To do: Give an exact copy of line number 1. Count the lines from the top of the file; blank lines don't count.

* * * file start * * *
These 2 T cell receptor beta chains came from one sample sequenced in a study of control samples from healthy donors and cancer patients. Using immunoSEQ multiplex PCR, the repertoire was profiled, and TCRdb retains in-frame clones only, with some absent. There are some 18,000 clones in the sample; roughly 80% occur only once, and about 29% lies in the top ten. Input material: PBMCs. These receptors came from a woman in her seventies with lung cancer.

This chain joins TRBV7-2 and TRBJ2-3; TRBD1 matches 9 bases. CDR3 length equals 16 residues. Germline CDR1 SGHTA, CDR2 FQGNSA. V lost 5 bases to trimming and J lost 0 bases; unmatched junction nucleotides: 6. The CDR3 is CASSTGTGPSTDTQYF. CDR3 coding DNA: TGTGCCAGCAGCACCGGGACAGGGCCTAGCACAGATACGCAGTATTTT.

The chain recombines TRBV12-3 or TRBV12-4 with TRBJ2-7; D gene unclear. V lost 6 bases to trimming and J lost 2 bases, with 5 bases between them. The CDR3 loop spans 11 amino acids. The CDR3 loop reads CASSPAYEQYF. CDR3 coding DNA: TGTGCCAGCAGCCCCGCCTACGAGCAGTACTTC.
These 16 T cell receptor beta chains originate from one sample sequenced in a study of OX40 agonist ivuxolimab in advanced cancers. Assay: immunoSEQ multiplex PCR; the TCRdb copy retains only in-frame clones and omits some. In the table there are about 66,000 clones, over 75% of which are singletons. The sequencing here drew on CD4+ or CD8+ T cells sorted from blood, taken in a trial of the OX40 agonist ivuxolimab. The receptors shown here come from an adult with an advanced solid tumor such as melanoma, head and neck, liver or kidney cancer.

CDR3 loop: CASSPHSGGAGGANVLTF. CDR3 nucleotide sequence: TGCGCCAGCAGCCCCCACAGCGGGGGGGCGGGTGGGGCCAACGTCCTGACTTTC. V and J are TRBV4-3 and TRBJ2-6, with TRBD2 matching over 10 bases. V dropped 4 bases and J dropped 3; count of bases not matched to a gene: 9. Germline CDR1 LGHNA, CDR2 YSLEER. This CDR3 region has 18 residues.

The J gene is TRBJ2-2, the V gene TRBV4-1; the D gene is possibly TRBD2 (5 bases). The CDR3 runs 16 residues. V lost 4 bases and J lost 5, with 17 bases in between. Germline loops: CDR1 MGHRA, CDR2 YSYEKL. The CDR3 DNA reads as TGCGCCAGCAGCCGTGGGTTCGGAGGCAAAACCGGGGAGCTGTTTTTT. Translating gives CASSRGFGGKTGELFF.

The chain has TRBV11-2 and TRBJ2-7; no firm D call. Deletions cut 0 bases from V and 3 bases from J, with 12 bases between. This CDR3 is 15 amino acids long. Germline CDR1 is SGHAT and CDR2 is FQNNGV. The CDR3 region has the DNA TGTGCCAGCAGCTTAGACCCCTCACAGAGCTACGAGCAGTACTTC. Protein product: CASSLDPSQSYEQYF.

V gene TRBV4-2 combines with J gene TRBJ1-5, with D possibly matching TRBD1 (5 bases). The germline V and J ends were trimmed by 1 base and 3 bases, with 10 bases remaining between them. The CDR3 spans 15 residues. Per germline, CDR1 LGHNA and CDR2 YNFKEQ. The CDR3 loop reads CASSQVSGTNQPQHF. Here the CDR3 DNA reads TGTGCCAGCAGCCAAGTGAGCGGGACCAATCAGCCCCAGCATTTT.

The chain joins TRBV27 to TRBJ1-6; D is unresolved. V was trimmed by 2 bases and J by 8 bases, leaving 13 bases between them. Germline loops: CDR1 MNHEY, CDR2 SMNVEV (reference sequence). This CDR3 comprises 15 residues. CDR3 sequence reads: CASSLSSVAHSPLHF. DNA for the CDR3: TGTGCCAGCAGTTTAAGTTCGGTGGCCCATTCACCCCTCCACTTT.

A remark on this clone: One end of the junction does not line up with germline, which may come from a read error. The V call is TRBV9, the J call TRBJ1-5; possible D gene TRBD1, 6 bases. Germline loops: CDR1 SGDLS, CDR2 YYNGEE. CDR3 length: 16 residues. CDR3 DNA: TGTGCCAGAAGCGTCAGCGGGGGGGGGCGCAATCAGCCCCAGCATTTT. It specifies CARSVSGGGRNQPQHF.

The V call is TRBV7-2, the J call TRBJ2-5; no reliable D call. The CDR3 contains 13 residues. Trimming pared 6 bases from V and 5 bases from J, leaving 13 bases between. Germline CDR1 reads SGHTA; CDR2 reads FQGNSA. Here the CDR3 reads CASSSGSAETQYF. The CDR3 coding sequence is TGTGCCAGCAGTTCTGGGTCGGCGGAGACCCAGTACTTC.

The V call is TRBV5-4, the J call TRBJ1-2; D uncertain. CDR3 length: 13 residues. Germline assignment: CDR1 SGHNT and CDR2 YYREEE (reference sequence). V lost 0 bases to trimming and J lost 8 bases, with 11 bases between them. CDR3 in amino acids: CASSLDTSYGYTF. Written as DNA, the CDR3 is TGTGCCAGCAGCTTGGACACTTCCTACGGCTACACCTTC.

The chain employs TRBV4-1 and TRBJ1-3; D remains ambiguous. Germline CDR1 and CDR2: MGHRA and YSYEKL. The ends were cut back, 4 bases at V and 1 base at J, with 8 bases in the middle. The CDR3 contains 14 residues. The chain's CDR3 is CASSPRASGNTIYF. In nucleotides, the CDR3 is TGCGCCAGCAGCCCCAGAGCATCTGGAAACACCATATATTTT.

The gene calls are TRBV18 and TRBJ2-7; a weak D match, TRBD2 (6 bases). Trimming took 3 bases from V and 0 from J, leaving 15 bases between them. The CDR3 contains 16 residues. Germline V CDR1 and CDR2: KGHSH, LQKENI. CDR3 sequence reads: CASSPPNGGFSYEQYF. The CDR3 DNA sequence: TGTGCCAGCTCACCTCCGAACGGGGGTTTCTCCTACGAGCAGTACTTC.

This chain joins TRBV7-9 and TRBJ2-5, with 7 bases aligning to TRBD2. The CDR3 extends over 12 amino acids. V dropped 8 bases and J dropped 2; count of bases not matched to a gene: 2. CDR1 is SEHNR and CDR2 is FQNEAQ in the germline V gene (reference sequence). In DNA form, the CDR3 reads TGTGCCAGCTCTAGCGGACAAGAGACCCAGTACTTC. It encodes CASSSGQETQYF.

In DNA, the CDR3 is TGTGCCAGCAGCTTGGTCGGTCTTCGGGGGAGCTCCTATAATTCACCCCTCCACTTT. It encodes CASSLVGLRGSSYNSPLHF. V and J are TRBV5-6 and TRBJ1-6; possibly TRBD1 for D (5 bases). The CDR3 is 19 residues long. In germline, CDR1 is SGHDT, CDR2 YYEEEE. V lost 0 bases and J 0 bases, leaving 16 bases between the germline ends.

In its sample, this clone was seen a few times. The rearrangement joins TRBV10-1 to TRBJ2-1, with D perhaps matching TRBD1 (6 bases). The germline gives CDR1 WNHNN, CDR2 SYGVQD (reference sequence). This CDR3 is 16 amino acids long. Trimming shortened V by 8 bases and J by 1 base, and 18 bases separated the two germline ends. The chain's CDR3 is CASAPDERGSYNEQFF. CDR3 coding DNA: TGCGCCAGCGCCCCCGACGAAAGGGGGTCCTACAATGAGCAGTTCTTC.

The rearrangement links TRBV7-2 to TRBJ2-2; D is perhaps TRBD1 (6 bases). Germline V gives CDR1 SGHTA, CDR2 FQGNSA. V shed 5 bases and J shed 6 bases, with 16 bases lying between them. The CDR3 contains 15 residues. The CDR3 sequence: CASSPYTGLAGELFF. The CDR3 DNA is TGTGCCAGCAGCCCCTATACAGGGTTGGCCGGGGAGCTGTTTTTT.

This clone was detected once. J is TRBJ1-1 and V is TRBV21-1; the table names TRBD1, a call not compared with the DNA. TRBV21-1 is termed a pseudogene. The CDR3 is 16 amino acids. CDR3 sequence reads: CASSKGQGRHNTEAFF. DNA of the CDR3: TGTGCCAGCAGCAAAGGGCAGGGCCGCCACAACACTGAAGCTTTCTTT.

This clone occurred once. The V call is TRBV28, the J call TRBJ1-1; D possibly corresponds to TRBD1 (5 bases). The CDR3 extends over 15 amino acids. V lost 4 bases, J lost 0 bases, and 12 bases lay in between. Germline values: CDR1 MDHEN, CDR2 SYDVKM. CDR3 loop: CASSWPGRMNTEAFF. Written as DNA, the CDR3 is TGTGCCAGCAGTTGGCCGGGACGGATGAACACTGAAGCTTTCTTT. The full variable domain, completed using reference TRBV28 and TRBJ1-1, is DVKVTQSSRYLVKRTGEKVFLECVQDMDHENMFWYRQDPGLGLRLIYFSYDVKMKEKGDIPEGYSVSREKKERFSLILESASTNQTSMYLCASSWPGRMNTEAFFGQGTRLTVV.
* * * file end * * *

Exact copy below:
These 2 T cell receptor beta chains came from one sample sequenced in a study of control samples from healthy donors and cancer patients. Using immunoSEQ multiplex PCR, the repertoire was profiled, and TCRdb retains in-frame clones only, with some absent. There are some 18,000 clones in the sample; roughly 80% occur only once, and about 29% lies in the top ten. Input material: PBMCs. These receptors came from a woman in her seventies with lung cancer.